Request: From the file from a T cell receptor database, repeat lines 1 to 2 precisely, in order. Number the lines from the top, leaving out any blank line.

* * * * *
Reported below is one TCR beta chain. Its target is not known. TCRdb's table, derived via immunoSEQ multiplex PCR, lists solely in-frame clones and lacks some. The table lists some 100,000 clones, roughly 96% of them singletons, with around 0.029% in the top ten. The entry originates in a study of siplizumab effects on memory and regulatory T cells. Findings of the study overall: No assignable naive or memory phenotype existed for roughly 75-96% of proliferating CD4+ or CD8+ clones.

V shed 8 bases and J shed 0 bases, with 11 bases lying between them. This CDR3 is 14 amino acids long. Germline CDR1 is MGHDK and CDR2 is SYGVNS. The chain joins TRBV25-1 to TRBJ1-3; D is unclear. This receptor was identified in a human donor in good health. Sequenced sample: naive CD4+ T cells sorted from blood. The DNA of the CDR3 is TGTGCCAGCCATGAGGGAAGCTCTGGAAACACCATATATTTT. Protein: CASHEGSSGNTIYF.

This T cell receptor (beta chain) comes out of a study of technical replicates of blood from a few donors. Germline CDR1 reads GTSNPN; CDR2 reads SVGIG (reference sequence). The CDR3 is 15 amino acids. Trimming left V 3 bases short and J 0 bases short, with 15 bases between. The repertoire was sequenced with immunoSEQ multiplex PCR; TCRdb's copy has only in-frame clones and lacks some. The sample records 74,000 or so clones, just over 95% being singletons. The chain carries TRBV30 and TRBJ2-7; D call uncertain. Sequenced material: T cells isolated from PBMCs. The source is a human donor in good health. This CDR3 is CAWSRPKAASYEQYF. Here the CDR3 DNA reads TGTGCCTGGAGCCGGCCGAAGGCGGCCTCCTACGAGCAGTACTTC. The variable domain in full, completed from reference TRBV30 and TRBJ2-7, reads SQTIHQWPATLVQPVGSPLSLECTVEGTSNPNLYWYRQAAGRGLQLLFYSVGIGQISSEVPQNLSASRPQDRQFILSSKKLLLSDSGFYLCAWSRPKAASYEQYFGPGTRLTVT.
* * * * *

Reported below is one TCR beta chain. Its target is not known. TCRdb's table, derived via immunoSEQ multiplex PCR, lists solely in-frame clones and lacks some. The table lists some 100,000 clones, roughly 96% of them singletons, with around 0.029% in the top ten. The entry originates in a study of siplizumab effects on memory and regulatory T cells. Findings of the study overall: No assignable naive or memory phenotype existed for roughly 75-96% of proliferating CD4+ or CD8+ clones.

V shed 8 bases and J shed 0 bases, with 11 bases lying between them. This CDR3 is 14 amino acids long. Germline CDR1 is MGHDK and CDR2 is SYGVNS. The chain joins TRBV25-1 to TRBJ1-3; D is unclear. This receptor was identified in a human donor in good health. Sequenced sample: naive CD4+ T cells sorted from blood. The DNA of the CDR3 is TGTGCCAGCCATGAGGGAAGCTCTGGAAACACCATATATTTT. Protein: CASHEGSSGNTIYF.